The legal frameworks surrounding international migration for work have been transformed in the last 10 years. The ‘long arm of the law’ has got both longer and smarter. What are the legal risks for companies and company directors of failing to prevent illegal, exploitative employment practices in their supply chains?
The legal matrix involved in this area is a complex, overlapping mix of ‘hard’ law with transnational applicability, such as the UK Bribery Act, various national laws, without transnational applicability, and soft laws or norms set down by international organisations.
In this short article, James Sinclair looks at the increasing use of transnational ‘hard’ law to bring to account companies and company directors who permit (or fail to prevent) illegal supply chain practices from occurring within their companies.
When considering the legal liabilities that could accrue to companies and their directors in relation to involvement in illegal and unethical labour exploitation, it is helpful to split the discussion into two forms of liability; criminal and civil. In broad terms, criminal liability can occur when an individual or company violates the penal code of a country, for which they could be punished with imprisonment or a fine. Civil liability tends to be restricted to law suits between people or companies, usually to recover financial damages.
Examples of criminal laws in this space include; the UK Bribery Act, the UK Modern Slavery Act, the French Duty of Vigilance Law, the US Federal Acquisition Regulations and Foreign and Corrupt Practices Act etc. Most criminal laws only apply within the territory of the country passing those laws. However, some are ‘transnational’ and this in an important feature of this article.
Examples of civil law liability tend to arise from case law precedent, often in the law of negligence (i.e. where one entity accuses the other of intentionally or recklessly causing loss or injury). The civil law is increasingly being used by human rights groups to challenge multinational companies in ‘global north’ courts for their activities in poorly governed spaces of the ‘global south’.
The UK Bribery Act 2010 is a good example of a criminal law statute, with transnational reach, which could impact on companies and company directors involved in labour exploitation. The various payments that change hands as bribes to obtain jobs are breaches of Sections 1 and 2 of the Act. Any bribes paid to public officials fall foul of Section 6 of the Act. If a company ‘fails to prevent’ such bribes from occurring within their company, they could be held liable under section 7. If directors actively connive in bribery offences, they could be subject to lengthy prison sentences for breaches of section 14. This is a law that contains very serious penalties, including unlimited fines for companies and directors, and prison sentences for directors.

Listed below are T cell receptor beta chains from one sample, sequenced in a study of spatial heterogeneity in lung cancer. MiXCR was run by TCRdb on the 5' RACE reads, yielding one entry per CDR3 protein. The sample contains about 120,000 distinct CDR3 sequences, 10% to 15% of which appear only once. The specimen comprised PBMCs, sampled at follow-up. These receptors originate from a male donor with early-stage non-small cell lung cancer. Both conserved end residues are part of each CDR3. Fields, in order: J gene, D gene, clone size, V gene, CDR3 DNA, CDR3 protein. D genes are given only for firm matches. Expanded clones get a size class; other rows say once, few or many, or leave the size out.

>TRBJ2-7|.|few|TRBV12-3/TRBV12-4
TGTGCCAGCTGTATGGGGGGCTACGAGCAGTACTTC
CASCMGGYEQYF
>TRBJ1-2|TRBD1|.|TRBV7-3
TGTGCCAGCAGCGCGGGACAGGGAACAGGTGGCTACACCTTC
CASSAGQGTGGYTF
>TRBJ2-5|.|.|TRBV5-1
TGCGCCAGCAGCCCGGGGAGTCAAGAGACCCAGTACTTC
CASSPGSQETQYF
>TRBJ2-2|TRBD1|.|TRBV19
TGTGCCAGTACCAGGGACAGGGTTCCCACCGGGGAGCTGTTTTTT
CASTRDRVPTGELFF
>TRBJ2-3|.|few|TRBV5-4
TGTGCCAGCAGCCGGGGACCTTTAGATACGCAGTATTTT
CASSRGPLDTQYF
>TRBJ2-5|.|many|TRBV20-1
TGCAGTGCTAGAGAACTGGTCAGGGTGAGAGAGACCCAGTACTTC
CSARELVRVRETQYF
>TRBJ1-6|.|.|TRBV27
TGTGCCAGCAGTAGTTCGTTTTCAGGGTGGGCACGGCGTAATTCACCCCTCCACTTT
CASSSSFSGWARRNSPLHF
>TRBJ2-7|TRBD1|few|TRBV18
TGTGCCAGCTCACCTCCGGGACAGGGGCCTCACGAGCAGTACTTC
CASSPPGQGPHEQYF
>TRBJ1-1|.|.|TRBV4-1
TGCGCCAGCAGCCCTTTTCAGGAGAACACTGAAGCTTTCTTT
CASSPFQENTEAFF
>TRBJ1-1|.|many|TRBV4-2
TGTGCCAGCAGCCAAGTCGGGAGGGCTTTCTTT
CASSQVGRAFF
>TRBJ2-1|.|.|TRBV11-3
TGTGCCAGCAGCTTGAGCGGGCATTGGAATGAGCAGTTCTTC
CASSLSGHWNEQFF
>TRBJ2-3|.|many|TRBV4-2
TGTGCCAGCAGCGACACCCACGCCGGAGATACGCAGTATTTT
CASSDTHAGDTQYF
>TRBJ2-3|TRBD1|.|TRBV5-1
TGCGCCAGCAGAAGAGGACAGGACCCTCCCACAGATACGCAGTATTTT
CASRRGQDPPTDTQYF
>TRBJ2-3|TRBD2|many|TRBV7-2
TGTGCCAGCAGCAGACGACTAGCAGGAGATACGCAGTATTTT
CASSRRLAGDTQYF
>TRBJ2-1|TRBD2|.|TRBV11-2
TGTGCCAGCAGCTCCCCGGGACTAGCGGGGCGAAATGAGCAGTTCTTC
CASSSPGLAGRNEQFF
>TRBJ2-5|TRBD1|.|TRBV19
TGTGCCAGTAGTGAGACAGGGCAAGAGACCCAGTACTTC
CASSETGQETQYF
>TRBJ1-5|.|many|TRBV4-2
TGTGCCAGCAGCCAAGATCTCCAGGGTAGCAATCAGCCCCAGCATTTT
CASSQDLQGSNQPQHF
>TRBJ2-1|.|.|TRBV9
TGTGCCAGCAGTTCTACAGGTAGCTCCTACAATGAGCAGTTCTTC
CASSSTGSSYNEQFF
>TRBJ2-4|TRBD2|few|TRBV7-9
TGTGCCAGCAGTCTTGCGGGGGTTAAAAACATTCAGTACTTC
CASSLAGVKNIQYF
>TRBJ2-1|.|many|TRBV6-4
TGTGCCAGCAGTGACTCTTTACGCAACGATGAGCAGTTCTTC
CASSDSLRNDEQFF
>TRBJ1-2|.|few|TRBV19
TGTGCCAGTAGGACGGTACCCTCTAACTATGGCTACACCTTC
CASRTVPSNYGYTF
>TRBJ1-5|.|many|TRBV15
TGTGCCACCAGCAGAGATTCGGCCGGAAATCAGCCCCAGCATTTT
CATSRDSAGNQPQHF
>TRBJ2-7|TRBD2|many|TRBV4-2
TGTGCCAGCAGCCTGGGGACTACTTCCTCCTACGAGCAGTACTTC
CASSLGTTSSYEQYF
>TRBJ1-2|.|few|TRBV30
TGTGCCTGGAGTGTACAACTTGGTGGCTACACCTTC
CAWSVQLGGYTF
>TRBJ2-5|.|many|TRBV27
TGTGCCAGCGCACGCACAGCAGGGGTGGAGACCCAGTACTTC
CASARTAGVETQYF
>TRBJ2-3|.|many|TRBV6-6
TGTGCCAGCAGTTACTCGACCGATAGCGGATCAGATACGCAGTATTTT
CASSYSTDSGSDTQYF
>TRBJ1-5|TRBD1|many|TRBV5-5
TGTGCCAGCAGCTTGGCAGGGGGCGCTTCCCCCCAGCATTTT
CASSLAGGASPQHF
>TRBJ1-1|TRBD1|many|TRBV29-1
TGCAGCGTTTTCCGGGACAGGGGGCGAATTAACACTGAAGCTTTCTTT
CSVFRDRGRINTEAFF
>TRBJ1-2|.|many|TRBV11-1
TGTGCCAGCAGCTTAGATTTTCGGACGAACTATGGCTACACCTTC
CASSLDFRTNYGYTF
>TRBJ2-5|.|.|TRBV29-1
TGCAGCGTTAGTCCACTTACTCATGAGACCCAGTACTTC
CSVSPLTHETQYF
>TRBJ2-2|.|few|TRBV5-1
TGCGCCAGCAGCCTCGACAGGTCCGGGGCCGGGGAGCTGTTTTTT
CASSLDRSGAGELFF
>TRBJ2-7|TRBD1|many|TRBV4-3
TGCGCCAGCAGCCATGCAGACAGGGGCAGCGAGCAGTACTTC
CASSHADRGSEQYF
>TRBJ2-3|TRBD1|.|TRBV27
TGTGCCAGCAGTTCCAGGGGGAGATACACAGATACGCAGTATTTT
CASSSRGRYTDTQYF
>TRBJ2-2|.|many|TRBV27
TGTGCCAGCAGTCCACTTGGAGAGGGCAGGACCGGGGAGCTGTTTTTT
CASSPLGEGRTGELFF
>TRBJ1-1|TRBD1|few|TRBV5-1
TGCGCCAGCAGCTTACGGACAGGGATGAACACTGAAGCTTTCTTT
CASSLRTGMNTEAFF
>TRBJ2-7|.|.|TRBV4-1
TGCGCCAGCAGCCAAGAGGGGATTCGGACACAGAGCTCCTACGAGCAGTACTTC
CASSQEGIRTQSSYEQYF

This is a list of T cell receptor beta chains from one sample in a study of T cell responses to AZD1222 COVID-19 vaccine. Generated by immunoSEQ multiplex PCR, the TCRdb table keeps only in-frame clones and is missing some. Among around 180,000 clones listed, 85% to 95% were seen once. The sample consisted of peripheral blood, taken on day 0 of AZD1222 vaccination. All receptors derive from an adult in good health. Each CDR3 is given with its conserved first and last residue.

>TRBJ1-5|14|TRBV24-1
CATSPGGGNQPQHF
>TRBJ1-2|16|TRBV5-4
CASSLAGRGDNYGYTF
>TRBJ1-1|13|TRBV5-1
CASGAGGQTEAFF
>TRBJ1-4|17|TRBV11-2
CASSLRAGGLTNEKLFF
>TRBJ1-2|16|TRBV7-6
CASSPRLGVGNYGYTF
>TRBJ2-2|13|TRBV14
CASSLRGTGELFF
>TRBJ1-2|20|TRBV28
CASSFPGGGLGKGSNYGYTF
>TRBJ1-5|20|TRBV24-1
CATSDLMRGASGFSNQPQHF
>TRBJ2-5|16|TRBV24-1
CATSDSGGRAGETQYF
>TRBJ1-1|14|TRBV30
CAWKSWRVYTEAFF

In the civil law space, we have seen several examples of environmental groups bringing litigation against companies for causing environmental harms. Indeed, the group Client Earth specialises in bringing such cases. In the UK, there is currently a case before the courts involving allegations of environmental destruction said to have been caused in Zambia by KCM, a subsidiary of the giant mining and metals company Vedanta. The claim is founded on the legal precedent set in a 2012 Appeal Court case (Chandler v Cape) in which the court determined that there are circumstances where it is appropriate to ascribe liability to a parent company for the wrongdoing of its subsidiary. If the claimant succeeds in the Lungawe v Vedanta case, it would send a very clear warning shot across the bows of multinational companies operating in places where there are widespread environmental and (by obvious extension) labour abuses. To avoid liability for wrongdoing by subsidiaries (and in some instances sub-contractors) companies would need to invest much more intensively in supply chain due diligence. If they fail to do so, the consequences could be expensive and embarrassing.
This article is not the place for a detailed exposition of the law in this area. However, if you would like to know more, there are plenty of articles around on the subject of vicarious corporate accountability. These include an article I wrote for the Journal of Modern Slavery, which can be found here. Ekaterina Aristova from Cambridge University has also published useful articles on the subject, as has Dan Leader, the brilliant litigator at the lawyers Leigh Day, who represent Mr Lungawe in the Vedanta case.
The overall message is that the global reach of the law, whether it be ‘hard law’ ‘soft law’ or ‘norms’ is extending. The best way companies and their directors can avoid the unwelcome attentions of the lawyers is to invest in the people, processes and technologies that will, as far as possible, keep modern slavery out of their supply chains. At the FLA we are always happy to help companies who genuinely want to take the next steps on this journey towards better compliance.